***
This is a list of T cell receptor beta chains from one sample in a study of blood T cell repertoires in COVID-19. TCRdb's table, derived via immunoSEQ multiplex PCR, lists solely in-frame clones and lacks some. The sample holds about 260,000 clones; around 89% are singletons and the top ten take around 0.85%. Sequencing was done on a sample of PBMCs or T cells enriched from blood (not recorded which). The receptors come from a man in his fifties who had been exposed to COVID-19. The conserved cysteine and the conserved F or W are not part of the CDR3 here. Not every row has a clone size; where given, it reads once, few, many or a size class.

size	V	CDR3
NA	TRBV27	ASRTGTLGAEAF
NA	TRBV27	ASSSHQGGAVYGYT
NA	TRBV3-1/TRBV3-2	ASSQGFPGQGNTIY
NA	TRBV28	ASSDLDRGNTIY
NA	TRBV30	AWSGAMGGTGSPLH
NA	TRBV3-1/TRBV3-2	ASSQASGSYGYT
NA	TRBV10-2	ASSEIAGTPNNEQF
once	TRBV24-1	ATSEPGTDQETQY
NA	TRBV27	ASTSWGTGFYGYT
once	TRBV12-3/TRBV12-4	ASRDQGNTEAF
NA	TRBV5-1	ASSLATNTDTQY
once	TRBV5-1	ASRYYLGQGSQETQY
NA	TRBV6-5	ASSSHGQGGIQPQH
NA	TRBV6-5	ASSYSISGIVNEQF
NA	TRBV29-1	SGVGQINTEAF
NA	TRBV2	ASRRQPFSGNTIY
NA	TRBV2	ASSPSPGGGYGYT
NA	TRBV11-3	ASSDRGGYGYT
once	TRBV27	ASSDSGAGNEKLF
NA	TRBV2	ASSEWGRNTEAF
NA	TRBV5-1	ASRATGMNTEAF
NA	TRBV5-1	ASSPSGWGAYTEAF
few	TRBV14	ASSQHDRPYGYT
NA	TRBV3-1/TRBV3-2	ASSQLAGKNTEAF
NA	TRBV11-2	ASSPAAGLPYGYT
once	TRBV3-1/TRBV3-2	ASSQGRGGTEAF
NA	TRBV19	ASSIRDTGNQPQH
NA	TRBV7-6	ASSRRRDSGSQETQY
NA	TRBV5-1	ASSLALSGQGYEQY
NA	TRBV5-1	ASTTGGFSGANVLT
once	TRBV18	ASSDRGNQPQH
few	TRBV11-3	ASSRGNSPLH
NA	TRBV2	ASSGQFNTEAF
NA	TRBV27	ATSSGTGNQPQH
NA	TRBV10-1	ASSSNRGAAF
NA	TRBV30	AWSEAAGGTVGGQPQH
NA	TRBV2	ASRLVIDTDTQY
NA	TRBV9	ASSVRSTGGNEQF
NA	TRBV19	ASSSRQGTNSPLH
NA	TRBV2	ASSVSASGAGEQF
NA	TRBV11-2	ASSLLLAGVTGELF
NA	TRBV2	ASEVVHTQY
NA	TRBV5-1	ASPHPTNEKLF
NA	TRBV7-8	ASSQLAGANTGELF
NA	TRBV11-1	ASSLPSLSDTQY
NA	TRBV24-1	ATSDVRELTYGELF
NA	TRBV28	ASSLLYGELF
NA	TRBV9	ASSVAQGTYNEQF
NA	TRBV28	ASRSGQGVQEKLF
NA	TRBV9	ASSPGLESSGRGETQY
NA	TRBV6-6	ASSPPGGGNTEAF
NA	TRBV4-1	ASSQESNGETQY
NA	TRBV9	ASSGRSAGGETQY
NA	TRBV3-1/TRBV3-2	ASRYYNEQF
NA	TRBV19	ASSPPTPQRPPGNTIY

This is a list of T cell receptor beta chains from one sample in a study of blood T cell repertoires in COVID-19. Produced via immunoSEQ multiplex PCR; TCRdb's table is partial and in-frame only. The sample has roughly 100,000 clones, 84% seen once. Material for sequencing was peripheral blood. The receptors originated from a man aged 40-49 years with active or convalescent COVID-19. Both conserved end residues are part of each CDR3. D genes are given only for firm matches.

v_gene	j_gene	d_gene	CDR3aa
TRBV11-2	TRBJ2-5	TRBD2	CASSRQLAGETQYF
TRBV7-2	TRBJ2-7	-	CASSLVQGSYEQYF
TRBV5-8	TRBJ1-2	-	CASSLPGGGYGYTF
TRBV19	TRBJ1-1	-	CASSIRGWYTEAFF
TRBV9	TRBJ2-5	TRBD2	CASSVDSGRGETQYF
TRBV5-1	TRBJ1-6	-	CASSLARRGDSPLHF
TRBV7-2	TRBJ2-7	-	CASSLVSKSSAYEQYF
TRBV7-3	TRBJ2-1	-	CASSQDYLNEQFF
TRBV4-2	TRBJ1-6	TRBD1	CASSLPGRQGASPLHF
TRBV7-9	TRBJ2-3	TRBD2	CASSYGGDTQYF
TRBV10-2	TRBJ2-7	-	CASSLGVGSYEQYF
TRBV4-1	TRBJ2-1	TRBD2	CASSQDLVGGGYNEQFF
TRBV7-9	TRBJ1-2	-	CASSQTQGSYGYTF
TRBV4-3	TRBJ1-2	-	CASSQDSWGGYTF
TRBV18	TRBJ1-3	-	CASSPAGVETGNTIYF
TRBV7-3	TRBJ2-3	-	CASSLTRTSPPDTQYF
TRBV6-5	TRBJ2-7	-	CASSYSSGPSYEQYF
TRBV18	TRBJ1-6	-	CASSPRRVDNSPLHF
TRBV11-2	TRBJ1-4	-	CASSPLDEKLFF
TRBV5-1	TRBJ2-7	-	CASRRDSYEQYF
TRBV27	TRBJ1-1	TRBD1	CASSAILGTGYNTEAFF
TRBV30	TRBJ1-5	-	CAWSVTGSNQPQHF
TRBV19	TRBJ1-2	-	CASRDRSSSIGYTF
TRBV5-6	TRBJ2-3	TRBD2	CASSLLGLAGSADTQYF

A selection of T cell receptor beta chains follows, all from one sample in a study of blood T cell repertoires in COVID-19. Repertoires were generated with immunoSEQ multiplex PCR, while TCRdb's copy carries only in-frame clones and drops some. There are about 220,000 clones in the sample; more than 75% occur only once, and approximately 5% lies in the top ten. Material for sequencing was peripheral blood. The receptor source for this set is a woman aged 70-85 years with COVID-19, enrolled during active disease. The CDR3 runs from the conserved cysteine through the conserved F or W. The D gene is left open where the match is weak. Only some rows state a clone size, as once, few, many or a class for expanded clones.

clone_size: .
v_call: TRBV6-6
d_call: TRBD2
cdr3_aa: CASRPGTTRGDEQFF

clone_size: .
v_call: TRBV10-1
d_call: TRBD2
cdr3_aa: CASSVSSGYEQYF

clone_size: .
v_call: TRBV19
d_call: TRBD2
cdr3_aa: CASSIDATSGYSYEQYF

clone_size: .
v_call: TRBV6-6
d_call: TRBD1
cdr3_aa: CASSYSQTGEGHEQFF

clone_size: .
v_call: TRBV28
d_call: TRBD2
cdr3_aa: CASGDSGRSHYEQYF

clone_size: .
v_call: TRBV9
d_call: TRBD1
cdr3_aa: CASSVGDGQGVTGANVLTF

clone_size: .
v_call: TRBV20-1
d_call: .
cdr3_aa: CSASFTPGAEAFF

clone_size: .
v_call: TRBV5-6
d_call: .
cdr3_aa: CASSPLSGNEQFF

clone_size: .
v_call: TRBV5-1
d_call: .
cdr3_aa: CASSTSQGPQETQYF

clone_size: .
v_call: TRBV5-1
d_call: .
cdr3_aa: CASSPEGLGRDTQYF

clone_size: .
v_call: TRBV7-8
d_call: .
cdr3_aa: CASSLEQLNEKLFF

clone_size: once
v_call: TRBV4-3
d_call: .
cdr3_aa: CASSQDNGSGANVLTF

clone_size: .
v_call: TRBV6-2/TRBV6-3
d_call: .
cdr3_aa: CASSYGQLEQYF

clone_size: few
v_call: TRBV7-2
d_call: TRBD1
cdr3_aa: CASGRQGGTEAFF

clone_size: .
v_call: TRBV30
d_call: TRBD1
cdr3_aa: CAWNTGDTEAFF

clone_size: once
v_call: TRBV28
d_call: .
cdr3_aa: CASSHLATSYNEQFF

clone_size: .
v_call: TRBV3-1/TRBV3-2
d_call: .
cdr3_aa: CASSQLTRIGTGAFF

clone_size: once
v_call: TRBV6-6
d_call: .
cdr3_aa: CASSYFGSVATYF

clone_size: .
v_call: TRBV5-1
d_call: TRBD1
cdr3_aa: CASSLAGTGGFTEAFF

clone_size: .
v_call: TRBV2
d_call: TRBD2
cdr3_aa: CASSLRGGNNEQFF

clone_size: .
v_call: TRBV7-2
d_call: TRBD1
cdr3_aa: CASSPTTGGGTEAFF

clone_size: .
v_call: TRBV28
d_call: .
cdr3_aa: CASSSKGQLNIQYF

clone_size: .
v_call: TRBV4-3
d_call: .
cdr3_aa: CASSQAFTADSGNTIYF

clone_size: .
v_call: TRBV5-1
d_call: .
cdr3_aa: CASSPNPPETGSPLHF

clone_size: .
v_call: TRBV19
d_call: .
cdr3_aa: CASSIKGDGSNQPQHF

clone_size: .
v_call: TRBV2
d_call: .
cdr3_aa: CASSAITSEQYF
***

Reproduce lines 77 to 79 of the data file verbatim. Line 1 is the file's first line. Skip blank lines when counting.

TRBV18	TRBJ1-6	-	CASSPRRVDNSPLHF
TRBV11-2	TRBJ1-4	-	CASSPLDEKLFF
TRBV5-1	TRBJ2-7	-	CASRRDSYEQYF